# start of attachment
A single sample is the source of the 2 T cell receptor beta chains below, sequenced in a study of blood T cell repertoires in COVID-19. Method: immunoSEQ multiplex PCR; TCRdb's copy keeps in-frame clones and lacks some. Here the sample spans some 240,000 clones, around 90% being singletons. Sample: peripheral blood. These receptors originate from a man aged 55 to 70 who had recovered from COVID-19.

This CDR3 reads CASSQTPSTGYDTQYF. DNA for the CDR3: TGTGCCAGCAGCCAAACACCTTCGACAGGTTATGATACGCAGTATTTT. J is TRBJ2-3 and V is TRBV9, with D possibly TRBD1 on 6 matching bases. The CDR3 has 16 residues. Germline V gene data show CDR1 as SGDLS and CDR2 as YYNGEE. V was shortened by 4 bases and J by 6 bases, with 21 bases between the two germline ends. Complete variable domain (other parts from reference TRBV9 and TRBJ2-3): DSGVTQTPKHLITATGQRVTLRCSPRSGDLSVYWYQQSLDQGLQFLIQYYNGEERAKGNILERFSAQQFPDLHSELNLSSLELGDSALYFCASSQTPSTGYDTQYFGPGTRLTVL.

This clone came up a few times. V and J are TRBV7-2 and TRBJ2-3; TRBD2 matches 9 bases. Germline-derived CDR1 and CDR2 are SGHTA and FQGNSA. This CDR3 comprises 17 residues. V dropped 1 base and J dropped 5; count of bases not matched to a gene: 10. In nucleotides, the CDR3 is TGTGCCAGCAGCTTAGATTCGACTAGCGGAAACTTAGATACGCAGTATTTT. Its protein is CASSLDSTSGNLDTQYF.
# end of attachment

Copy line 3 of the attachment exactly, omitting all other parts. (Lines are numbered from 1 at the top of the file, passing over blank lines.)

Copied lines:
This clone came up a few times. V and J are TRBV7-2 and TRBJ2-3; TRBD2 matches 9 bases. Germline-derived CDR1 and CDR2 are SGHTA and FQGNSA. This CDR3 comprises 17 residues. V dropped 1 base and J dropped 5; count of bases not matched to a gene: 10. In nucleotides, the CDR3 is TGTGCCAGCAGCTTAGATTCGACTAGCGGAAACTTAGATACGCAGTATTTT. Its protein is CASSLDSTSGNLDTQYF.